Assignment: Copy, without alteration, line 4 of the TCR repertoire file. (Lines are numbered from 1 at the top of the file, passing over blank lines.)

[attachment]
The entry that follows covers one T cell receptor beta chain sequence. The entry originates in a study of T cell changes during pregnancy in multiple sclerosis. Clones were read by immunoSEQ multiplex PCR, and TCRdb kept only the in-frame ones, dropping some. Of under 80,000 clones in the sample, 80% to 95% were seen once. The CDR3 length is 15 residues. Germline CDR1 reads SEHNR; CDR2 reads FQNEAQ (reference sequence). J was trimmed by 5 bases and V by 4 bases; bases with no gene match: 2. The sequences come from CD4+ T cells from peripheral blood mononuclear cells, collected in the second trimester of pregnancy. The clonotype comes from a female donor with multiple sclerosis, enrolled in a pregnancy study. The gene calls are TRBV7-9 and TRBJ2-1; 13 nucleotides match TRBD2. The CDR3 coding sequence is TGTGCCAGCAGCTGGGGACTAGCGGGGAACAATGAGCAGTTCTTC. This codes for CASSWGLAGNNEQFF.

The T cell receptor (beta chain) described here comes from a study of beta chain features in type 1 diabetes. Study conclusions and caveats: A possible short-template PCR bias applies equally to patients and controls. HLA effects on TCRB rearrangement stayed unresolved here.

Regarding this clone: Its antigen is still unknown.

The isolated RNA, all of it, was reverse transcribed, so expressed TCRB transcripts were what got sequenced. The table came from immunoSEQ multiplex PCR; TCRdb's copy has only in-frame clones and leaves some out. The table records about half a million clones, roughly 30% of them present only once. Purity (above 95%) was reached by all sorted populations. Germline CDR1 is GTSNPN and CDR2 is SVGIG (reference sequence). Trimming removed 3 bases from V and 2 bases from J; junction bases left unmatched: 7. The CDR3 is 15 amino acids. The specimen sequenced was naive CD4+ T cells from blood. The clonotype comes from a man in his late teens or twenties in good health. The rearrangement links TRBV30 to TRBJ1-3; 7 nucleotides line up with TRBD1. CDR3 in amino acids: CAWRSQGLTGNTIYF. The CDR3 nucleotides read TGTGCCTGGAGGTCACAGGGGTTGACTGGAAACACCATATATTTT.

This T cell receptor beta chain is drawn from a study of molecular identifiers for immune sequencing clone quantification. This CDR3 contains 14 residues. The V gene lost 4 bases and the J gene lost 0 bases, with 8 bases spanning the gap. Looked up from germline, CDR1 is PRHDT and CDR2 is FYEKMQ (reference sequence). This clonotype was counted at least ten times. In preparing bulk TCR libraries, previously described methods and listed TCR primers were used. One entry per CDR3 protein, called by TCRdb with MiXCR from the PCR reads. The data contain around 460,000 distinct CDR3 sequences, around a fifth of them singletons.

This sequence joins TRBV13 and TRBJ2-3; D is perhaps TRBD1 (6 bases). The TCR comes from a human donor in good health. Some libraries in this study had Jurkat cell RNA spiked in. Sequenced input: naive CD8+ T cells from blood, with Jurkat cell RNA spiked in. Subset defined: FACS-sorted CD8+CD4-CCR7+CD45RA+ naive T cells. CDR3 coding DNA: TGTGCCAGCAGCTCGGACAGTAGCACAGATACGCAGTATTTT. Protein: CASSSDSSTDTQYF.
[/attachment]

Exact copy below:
The isolated RNA, all of it, was reverse transcribed, so expressed TCRB transcripts were what got sequenced. The table came from immunoSEQ multiplex PCR; TCRdb's copy has only in-frame clones and leaves some out. The table records about half a million clones, roughly 30% of them present only once. Purity (above 95%) was reached by all sorted populations. Germline CDR1 is GTSNPN and CDR2 is SVGIG (reference sequence). Trimming removed 3 bases from V and 2 bases from J; junction bases left unmatched: 7. The CDR3 is 15 amino acids. The specimen sequenced was naive CD4+ T cells from blood. The clonotype comes from a man in his late teens or twenties in good health. The rearrangement links TRBV30 to TRBJ1-3; 7 nucleotides line up with TRBD1. CDR3 in amino acids: CAWRSQGLTGNTIYF. The CDR3 nucleotides read TGTGCCTGGAGGTCACAGGGGTTGACTGGAAACACCATATATTTT.